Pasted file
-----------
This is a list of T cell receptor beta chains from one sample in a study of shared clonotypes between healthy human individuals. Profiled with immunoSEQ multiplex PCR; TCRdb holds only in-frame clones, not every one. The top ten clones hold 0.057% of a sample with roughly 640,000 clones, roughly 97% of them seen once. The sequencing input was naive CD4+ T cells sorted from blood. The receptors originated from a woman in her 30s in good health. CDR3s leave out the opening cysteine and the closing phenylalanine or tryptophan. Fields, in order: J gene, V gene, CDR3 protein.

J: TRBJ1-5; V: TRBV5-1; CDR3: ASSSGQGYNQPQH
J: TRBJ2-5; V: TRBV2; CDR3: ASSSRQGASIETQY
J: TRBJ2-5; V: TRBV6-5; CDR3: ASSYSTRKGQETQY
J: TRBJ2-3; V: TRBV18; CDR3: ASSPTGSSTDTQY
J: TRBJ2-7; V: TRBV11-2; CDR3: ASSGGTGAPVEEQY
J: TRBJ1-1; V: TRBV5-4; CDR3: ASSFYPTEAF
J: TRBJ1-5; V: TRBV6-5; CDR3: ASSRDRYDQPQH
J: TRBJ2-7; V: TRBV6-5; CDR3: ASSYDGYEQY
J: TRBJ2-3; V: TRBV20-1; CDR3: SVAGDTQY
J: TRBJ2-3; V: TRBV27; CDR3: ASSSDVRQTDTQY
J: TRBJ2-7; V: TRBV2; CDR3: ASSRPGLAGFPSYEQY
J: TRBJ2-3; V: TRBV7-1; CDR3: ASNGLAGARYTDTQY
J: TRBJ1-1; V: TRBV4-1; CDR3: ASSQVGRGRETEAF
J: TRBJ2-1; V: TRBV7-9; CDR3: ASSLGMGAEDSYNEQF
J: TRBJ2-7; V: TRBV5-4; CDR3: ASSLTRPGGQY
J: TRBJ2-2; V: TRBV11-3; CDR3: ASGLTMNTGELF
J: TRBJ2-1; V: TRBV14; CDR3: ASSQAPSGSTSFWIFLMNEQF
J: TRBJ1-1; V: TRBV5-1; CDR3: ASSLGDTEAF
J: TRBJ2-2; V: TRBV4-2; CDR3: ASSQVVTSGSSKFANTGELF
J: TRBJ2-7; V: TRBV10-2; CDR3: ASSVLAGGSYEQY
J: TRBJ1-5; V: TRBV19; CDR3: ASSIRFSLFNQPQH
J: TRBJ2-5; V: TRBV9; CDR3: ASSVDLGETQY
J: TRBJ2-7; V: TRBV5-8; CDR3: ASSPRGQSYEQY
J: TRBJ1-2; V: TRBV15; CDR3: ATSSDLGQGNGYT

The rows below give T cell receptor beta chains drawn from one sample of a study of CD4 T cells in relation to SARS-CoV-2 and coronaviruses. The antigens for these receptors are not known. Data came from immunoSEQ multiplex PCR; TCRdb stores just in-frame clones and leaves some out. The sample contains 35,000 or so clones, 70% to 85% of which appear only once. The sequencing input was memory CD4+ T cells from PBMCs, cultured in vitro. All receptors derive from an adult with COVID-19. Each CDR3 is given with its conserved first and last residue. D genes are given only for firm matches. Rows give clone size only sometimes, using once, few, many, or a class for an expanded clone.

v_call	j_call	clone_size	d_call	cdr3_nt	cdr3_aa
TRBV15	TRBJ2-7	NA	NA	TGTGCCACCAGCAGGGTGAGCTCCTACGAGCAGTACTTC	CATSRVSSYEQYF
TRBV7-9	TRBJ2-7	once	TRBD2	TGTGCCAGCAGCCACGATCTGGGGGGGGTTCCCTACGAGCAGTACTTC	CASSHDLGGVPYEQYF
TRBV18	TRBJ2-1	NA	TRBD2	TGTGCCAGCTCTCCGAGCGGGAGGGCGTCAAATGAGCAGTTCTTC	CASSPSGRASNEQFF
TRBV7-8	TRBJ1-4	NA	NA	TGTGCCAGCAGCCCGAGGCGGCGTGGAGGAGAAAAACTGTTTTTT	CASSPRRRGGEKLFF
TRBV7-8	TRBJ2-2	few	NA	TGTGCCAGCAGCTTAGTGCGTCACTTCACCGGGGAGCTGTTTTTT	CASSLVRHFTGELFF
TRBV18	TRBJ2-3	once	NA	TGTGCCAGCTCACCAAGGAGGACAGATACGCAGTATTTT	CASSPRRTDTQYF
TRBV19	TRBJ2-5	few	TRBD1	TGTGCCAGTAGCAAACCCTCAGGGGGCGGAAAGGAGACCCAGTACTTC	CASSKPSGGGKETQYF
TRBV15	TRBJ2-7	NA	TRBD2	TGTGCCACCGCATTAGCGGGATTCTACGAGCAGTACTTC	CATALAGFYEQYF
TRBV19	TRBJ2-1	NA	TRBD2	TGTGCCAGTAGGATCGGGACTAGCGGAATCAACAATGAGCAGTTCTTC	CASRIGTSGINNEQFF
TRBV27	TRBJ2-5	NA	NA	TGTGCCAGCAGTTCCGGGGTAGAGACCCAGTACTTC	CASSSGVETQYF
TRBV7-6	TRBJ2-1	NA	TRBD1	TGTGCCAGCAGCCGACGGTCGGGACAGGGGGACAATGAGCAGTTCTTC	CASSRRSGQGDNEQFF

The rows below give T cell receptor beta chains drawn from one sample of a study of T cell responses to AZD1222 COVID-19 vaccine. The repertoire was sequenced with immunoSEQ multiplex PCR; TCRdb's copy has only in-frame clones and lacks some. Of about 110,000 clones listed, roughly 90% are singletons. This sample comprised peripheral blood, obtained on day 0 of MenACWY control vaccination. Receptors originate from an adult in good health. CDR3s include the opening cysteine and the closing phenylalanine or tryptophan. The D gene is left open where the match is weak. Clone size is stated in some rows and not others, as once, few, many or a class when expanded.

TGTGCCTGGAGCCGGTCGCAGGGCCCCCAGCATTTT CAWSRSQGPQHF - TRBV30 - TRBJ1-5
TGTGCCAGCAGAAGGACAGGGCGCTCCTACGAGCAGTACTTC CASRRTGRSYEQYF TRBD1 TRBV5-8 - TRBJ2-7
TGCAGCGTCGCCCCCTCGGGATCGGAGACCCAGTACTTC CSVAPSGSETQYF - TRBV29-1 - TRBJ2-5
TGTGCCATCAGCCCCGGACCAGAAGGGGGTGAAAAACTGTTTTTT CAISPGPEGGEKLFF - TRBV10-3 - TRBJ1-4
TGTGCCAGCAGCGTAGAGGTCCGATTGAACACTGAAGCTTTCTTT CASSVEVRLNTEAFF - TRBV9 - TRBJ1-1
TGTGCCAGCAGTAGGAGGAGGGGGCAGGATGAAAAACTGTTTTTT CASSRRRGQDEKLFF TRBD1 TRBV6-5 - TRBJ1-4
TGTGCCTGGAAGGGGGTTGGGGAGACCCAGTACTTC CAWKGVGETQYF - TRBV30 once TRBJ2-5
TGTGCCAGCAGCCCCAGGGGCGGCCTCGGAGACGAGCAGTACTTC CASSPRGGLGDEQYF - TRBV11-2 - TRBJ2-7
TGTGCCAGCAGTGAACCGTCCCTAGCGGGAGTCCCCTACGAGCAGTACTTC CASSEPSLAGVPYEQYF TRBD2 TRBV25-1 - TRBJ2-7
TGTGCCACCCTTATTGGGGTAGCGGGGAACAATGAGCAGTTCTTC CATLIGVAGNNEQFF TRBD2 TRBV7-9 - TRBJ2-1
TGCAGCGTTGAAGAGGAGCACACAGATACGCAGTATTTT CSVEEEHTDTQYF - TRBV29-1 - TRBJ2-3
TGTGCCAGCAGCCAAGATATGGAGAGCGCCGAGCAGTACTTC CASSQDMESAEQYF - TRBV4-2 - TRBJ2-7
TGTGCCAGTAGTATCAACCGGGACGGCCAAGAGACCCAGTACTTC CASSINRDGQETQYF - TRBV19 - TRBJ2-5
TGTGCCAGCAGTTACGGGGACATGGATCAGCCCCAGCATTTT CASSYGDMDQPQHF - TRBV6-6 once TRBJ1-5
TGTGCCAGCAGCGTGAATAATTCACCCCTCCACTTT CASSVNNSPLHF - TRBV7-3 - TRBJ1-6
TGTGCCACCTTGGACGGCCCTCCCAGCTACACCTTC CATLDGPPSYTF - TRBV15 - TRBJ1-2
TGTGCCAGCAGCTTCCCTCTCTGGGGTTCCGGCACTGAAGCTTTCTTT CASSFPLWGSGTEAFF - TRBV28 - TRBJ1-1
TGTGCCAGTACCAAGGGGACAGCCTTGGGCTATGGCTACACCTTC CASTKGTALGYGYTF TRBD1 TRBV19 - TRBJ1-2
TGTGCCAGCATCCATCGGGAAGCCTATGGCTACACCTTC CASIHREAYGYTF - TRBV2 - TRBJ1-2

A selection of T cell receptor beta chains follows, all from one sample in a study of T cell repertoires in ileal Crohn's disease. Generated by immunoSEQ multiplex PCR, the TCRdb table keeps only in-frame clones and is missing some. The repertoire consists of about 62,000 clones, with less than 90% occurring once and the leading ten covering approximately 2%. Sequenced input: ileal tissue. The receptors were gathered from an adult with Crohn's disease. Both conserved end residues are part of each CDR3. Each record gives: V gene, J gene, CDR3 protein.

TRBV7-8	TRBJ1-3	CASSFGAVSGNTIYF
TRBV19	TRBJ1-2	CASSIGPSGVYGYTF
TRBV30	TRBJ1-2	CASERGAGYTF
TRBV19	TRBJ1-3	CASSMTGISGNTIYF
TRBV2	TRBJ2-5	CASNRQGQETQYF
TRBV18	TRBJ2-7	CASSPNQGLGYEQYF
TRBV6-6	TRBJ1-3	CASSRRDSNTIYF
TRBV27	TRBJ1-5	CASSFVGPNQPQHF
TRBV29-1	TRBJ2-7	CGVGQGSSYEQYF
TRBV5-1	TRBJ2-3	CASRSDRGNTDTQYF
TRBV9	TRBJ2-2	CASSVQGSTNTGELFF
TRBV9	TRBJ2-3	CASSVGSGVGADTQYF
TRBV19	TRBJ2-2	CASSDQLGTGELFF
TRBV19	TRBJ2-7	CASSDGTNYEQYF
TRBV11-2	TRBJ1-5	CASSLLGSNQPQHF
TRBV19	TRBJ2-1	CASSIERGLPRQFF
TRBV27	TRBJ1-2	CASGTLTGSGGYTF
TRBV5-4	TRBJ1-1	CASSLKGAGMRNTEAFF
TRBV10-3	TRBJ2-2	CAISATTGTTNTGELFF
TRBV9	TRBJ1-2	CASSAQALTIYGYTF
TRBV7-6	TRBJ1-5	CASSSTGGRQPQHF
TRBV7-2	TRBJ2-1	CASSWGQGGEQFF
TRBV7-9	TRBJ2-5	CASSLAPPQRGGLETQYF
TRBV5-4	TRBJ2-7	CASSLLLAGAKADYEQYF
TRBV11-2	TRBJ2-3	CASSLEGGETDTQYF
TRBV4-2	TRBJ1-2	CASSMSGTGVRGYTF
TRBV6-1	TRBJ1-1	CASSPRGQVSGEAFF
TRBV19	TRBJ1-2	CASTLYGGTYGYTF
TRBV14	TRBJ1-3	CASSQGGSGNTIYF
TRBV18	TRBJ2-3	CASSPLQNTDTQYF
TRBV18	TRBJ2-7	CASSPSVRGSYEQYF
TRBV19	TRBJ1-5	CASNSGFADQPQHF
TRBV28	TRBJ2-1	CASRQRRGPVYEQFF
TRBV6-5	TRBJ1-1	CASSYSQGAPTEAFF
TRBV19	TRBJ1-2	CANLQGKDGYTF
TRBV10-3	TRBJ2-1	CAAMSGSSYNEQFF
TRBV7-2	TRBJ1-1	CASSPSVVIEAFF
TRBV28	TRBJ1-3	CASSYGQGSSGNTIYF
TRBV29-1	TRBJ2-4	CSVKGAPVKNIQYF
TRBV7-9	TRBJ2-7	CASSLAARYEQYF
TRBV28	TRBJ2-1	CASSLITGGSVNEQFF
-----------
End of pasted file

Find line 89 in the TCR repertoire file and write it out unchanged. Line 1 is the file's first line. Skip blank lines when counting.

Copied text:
TRBV18	TRBJ2-3	CASSPLQNTDTQYF